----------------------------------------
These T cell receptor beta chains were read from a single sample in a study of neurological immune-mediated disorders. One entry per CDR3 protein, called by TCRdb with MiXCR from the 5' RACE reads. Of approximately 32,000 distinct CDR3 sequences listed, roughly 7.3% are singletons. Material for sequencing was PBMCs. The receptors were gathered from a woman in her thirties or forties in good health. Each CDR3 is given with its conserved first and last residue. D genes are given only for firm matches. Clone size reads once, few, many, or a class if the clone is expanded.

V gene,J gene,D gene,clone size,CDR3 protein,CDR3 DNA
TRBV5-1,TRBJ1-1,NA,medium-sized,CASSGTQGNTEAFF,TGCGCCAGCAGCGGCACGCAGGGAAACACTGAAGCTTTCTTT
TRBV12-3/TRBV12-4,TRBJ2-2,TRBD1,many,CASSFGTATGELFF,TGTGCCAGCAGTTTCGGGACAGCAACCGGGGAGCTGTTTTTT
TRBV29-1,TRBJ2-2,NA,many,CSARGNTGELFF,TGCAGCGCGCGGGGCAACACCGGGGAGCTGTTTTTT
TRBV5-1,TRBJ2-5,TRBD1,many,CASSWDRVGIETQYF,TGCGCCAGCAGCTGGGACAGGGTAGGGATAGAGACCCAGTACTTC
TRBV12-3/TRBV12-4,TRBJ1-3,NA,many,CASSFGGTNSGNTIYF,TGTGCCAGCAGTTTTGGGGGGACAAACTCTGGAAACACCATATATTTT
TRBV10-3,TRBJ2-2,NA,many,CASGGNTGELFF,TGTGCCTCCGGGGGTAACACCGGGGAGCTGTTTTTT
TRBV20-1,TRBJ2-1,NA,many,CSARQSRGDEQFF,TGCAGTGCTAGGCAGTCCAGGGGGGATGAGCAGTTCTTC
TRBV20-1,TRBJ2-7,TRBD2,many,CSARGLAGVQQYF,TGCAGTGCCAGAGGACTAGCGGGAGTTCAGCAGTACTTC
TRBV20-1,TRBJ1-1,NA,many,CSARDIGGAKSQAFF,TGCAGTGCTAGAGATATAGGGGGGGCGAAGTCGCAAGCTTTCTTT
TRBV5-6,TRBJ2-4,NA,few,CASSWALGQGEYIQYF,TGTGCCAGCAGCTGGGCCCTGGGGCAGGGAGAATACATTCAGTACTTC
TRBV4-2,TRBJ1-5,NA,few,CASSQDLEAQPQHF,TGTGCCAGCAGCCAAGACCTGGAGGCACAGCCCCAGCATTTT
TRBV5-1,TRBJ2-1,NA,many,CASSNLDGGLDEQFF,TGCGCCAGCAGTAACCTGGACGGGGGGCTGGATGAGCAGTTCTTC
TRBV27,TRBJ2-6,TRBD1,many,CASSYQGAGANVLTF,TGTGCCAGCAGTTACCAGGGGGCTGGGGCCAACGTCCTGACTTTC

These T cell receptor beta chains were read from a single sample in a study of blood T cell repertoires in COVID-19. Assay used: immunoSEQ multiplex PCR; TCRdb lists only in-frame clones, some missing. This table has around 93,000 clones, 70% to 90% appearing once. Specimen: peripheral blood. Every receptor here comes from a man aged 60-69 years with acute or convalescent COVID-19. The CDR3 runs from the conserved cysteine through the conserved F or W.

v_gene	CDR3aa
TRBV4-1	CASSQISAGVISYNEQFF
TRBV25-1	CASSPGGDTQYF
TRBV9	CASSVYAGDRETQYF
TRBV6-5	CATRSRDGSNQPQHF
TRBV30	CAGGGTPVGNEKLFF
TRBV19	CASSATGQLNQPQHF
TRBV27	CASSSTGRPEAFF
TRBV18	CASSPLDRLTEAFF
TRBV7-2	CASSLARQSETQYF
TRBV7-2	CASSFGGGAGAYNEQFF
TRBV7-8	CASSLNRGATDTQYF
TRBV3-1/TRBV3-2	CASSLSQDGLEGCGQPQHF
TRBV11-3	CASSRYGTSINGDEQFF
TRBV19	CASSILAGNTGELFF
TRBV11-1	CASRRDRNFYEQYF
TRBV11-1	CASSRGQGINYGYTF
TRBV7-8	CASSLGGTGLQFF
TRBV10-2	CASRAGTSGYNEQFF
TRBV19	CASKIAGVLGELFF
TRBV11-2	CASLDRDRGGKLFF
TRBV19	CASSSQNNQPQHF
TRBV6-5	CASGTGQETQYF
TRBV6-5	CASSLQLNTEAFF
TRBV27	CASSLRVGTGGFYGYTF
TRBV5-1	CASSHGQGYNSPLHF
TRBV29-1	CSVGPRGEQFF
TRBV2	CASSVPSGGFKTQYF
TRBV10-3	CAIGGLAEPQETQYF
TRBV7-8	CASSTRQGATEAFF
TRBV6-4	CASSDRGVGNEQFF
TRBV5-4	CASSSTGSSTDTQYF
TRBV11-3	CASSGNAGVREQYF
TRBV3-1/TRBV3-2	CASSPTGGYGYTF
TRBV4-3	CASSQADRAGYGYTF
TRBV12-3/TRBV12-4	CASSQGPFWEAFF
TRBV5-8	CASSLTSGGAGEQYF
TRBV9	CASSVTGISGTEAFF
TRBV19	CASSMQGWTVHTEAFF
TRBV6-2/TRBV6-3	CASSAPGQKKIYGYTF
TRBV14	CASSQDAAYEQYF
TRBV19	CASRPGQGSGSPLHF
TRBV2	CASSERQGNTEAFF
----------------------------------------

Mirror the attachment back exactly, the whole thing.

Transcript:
These T cell receptor beta chains were read from a single sample in a study of neurological immune-mediated disorders. One entry per CDR3 protein, called by TCRdb with MiXCR from the 5' RACE reads. Of approximately 32,000 distinct CDR3 sequences listed, roughly 7.3% are singletons. Material for sequencing was PBMCs. The receptors were gathered from a woman in her thirties or forties in good health. Each CDR3 is given with its conserved first and last residue. D genes are given only for firm matches. Clone size reads once, few, many, or a class if the clone is expanded.

V gene,J gene,D gene,clone size,CDR3 protein,CDR3 DNA
TRBV5-1,TRBJ1-1,NA,medium-sized,CASSGTQGNTEAFF,TGCGCCAGCAGCGGCACGCAGGGAAACACTGAAGCTTTCTTT
TRBV12-3/TRBV12-4,TRBJ2-2,TRBD1,many,CASSFGTATGELFF,TGTGCCAGCAGTTTCGGGACAGCAACCGGGGAGCTGTTTTTT
TRBV29-1,TRBJ2-2,NA,many,CSARGNTGELFF,TGCAGCGCGCGGGGCAACACCGGGGAGCTGTTTTTT
TRBV5-1,TRBJ2-5,TRBD1,many,CASSWDRVGIETQYF,TGCGCCAGCAGCTGGGACAGGGTAGGGATAGAGACCCAGTACTTC
TRBV12-3/TRBV12-4,TRBJ1-3,NA,many,CASSFGGTNSGNTIYF,TGTGCCAGCAGTTTTGGGGGGACAAACTCTGGAAACACCATATATTTT
TRBV10-3,TRBJ2-2,NA,many,CASGGNTGELFF,TGTGCCTCCGGGGGTAACACCGGGGAGCTGTTTTTT
TRBV20-1,TRBJ2-1,NA,many,CSARQSRGDEQFF,TGCAGTGCTAGGCAGTCCAGGGGGGATGAGCAGTTCTTC
TRBV20-1,TRBJ2-7,TRBD2,many,CSARGLAGVQQYF,TGCAGTGCCAGAGGACTAGCGGGAGTTCAGCAGTACTTC
TRBV20-1,TRBJ1-1,NA,many,CSARDIGGAKSQAFF,TGCAGTGCTAGAGATATAGGGGGGGCGAAGTCGCAAGCTTTCTTT
TRBV5-6,TRBJ2-4,NA,few,CASSWALGQGEYIQYF,TGTGCCAGCAGCTGGGCCCTGGGGCAGGGAGAATACATTCAGTACTTC
TRBV4-2,TRBJ1-5,NA,few,CASSQDLEAQPQHF,TGTGCCAGCAGCCAAGACCTGGAGGCACAGCCCCAGCATTTT
TRBV5-1,TRBJ2-1,NA,many,CASSNLDGGLDEQFF,TGCGCCAGCAGTAACCTGGACGGGGGGCTGGATGAGCAGTTCTTC
TRBV27,TRBJ2-6,TRBD1,many,CASSYQGAGANVLTF,TGTGCCAGCAGTTACCAGGGGGCTGGGGCCAACGTCCTGACTTTC

These T cell receptor beta chains were read from a single sample in a study of blood T cell repertoires in COVID-19. Assay used: immunoSEQ multiplex PCR; TCRdb lists only in-frame clones, some missing. This table has around 93,000 clones, 70% to 90% appearing once. Specimen: peripheral blood. Every receptor here comes from a man aged 60-69 years with acute or convalescent COVID-19. The CDR3 runs from the conserved cysteine through the conserved F or W.

v_gene	CDR3aa
TRBV4-1	CASSQISAGVISYNEQFF
TRBV25-1	CASSPGGDTQYF
TRBV9	CASSVYAGDRETQYF
TRBV6-5	CATRSRDGSNQPQHF
TRBV30	CAGGGTPVGNEKLFF
TRBV19	CASSATGQLNQPQHF
TRBV27	CASSSTGRPEAFF
TRBV18	CASSPLDRLTEAFF
TRBV7-2	CASSLARQSETQYF
TRBV7-2	CASSFGGGAGAYNEQFF
TRBV7-8	CASSLNRGATDTQYF
TRBV3-1/TRBV3-2	CASSLSQDGLEGCGQPQHF
TRBV11-3	CASSRYGTSINGDEQFF
TRBV19	CASSILAGNTGELFF
TRBV11-1	CASRRDRNFYEQYF
TRBV11-1	CASSRGQGINYGYTF
TRBV7-8	CASSLGGTGLQFF
TRBV10-2	CASRAGTSGYNEQFF
TRBV19	CASKIAGVLGELFF
TRBV11-2	CASLDRDRGGKLFF
TRBV19	CASSSQNNQPQHF
TRBV6-5	CASGTGQETQYF
TRBV6-5	CASSLQLNTEAFF
TRBV27	CASSLRVGTGGFYGYTF
TRBV5-1	CASSHGQGYNSPLHF
TRBV29-1	CSVGPRGEQFF
TRBV2	CASSVPSGGFKTQYF
TRBV10-3	CAIGGLAEPQETQYF
TRBV7-8	CASSTRQGATEAFF
TRBV6-4	CASSDRGVGNEQFF
TRBV5-4	CASSSTGSSTDTQYF
TRBV11-3	CASSGNAGVREQYF
TRBV3-1/TRBV3-2	CASSPTGGYGYTF
TRBV4-3	CASSQADRAGYGYTF
TRBV12-3/TRBV12-4	CASSQGPFWEAFF
TRBV5-8	CASSLTSGGAGEQYF
TRBV9	CASSVTGISGTEAFF
TRBV19	CASSMQGWTVHTEAFF
TRBV6-2/TRBV6-3	CASSAPGQKKIYGYTF
TRBV14	CASSQDAAYEQYF
TRBV19	CASRPGQGSGSPLHF
TRBV2	CASSERQGNTEAFF